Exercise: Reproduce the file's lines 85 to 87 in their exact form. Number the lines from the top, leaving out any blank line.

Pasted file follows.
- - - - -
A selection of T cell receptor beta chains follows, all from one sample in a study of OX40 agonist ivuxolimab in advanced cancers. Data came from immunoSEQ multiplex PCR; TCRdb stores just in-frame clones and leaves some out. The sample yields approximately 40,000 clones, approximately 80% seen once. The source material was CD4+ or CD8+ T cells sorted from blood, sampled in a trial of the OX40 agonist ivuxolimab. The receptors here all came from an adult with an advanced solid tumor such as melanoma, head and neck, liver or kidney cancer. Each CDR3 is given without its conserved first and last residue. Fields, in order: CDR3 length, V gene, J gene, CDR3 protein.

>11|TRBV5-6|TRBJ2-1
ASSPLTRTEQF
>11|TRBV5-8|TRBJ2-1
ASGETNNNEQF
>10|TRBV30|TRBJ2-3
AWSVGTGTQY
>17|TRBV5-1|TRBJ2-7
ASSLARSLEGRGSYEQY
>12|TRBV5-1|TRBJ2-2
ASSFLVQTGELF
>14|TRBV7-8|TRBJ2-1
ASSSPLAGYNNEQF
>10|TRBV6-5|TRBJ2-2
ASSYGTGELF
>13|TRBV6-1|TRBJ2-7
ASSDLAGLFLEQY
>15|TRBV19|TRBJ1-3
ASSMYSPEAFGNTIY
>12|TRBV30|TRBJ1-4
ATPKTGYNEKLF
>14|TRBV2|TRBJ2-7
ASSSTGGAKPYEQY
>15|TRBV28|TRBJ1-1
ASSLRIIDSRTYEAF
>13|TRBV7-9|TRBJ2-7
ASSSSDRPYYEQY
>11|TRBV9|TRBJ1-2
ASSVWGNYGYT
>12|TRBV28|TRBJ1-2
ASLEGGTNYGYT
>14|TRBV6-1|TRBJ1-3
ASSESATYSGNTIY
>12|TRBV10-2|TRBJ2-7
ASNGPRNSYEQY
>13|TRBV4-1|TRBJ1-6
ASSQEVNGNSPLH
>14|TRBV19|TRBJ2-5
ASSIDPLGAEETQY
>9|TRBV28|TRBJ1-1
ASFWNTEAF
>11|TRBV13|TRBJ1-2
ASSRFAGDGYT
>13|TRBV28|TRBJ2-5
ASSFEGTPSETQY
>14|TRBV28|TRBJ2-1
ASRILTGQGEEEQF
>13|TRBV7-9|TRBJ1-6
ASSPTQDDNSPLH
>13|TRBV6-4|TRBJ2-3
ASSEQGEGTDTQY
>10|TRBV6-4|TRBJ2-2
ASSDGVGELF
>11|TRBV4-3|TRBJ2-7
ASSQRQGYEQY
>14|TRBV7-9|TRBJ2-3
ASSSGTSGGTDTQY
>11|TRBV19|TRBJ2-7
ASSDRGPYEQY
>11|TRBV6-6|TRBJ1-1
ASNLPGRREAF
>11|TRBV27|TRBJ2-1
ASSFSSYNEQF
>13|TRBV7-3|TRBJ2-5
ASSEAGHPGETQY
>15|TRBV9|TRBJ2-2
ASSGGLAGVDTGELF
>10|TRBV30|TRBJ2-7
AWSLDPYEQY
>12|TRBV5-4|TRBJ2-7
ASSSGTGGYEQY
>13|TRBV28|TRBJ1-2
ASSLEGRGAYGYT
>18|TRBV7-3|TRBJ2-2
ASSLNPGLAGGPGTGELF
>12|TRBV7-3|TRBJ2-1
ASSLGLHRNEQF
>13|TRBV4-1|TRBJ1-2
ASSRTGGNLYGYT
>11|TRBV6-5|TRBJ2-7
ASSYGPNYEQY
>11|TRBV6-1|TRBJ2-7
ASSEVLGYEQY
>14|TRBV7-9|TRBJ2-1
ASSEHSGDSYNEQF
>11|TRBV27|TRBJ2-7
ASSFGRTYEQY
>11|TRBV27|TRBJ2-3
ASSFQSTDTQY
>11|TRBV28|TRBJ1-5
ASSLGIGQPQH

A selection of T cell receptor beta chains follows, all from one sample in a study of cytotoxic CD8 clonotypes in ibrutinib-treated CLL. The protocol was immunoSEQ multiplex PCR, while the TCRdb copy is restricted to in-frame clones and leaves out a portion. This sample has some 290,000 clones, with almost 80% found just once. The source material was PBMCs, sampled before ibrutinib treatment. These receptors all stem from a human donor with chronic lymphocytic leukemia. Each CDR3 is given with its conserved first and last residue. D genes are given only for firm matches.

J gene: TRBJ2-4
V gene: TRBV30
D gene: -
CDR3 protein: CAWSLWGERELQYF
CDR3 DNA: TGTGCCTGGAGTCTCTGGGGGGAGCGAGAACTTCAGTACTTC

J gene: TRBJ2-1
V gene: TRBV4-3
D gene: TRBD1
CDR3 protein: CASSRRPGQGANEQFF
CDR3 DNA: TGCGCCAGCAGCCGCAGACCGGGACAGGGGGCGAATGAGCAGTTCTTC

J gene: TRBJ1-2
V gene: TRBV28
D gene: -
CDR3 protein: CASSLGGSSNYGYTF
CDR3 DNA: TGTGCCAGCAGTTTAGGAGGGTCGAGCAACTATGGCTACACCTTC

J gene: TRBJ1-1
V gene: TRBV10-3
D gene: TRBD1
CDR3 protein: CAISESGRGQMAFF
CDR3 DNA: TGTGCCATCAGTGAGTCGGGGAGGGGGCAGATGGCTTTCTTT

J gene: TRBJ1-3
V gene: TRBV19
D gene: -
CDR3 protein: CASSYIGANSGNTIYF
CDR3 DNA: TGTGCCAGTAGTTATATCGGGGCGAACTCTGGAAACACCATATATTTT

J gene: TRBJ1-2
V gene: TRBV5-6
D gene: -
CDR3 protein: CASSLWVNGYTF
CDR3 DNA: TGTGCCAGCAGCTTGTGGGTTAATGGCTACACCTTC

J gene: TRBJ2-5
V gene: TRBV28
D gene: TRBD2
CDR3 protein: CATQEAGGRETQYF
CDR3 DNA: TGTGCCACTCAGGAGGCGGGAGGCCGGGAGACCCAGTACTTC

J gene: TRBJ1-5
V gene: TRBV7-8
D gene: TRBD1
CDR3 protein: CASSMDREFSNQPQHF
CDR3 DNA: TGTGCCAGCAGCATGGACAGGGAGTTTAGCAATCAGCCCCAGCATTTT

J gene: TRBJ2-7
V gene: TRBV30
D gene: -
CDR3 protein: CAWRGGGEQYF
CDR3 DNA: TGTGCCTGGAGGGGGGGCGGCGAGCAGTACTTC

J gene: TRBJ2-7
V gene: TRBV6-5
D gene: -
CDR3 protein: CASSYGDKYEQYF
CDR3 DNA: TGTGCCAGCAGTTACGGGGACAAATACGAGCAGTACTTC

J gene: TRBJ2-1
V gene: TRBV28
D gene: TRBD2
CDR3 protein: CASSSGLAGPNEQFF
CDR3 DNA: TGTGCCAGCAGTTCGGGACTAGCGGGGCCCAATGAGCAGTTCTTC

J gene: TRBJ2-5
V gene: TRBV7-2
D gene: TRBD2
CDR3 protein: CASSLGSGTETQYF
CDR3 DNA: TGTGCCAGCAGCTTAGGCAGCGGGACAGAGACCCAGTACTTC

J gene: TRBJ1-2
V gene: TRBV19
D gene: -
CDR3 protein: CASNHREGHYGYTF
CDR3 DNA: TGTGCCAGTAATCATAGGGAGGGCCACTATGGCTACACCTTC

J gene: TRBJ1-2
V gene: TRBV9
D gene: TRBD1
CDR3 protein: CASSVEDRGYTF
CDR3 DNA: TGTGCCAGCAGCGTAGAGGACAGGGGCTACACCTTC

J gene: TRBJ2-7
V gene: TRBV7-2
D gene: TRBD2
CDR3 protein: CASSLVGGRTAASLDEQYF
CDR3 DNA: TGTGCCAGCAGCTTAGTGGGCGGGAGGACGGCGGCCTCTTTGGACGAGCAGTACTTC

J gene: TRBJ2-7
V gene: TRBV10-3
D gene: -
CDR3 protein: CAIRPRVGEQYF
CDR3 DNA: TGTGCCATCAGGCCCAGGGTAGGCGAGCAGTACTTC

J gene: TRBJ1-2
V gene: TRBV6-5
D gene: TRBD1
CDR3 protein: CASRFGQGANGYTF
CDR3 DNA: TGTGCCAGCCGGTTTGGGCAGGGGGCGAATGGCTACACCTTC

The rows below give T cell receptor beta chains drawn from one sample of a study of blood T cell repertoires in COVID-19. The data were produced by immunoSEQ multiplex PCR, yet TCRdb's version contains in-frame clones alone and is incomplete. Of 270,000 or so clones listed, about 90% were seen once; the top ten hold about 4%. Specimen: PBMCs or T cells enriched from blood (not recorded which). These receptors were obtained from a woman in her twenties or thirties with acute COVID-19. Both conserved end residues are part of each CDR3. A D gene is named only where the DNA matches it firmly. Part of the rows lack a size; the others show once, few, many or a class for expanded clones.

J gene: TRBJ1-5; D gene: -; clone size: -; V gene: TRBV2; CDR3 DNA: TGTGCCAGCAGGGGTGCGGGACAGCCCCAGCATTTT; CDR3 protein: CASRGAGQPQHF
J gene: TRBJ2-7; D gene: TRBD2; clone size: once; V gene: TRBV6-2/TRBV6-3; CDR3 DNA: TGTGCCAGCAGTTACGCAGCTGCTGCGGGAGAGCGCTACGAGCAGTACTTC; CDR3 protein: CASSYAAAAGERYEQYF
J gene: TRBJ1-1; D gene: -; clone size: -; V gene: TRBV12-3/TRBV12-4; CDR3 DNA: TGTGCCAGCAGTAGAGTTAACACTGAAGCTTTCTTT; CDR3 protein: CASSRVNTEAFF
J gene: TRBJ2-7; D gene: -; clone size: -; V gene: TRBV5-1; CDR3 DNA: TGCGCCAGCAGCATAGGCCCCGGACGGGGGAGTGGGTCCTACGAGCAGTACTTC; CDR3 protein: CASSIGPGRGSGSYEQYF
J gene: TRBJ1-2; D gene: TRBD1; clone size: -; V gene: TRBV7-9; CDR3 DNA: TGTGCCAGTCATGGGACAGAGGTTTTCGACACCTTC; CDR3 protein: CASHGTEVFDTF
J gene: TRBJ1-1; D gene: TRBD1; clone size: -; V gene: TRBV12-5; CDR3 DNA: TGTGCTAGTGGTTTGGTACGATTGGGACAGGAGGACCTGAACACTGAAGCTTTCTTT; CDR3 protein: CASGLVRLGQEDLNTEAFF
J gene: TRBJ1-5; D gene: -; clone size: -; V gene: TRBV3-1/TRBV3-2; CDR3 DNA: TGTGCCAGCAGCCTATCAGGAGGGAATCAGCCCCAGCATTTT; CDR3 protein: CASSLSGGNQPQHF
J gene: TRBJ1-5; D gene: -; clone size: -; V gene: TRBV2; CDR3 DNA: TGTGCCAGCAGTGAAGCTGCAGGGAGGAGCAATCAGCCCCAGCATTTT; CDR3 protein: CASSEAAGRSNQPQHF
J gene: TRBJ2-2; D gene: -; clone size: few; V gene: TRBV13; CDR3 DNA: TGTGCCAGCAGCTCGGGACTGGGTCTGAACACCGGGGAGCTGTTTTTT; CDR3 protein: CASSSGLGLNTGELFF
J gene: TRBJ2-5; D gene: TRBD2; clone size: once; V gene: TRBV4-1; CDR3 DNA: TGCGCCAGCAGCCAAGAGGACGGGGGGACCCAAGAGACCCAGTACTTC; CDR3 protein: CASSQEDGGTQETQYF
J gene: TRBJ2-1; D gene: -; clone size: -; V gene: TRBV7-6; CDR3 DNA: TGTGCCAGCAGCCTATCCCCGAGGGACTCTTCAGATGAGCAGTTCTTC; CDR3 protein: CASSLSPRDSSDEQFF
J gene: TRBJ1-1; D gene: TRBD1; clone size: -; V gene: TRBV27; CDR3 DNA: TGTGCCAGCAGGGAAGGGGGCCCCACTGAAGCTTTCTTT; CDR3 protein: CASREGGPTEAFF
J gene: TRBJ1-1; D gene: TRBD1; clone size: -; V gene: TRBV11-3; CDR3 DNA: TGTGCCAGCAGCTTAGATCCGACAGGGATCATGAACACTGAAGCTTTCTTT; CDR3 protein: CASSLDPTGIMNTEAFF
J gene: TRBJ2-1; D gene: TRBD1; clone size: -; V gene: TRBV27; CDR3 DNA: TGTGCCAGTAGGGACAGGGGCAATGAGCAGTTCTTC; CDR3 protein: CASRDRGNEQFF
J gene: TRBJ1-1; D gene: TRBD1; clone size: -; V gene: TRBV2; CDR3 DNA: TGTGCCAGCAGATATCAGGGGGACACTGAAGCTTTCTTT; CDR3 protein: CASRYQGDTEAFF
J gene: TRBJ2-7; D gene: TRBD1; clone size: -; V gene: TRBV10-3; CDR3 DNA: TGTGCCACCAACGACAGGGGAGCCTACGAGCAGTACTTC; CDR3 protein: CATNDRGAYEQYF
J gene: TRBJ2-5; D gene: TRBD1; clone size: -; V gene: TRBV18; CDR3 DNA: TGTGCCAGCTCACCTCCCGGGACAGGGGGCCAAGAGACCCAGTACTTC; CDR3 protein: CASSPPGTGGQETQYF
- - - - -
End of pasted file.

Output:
ASSEHSGDSYNEQF
>11|TRBV27|TRBJ2-7
ASSFGRTYEQY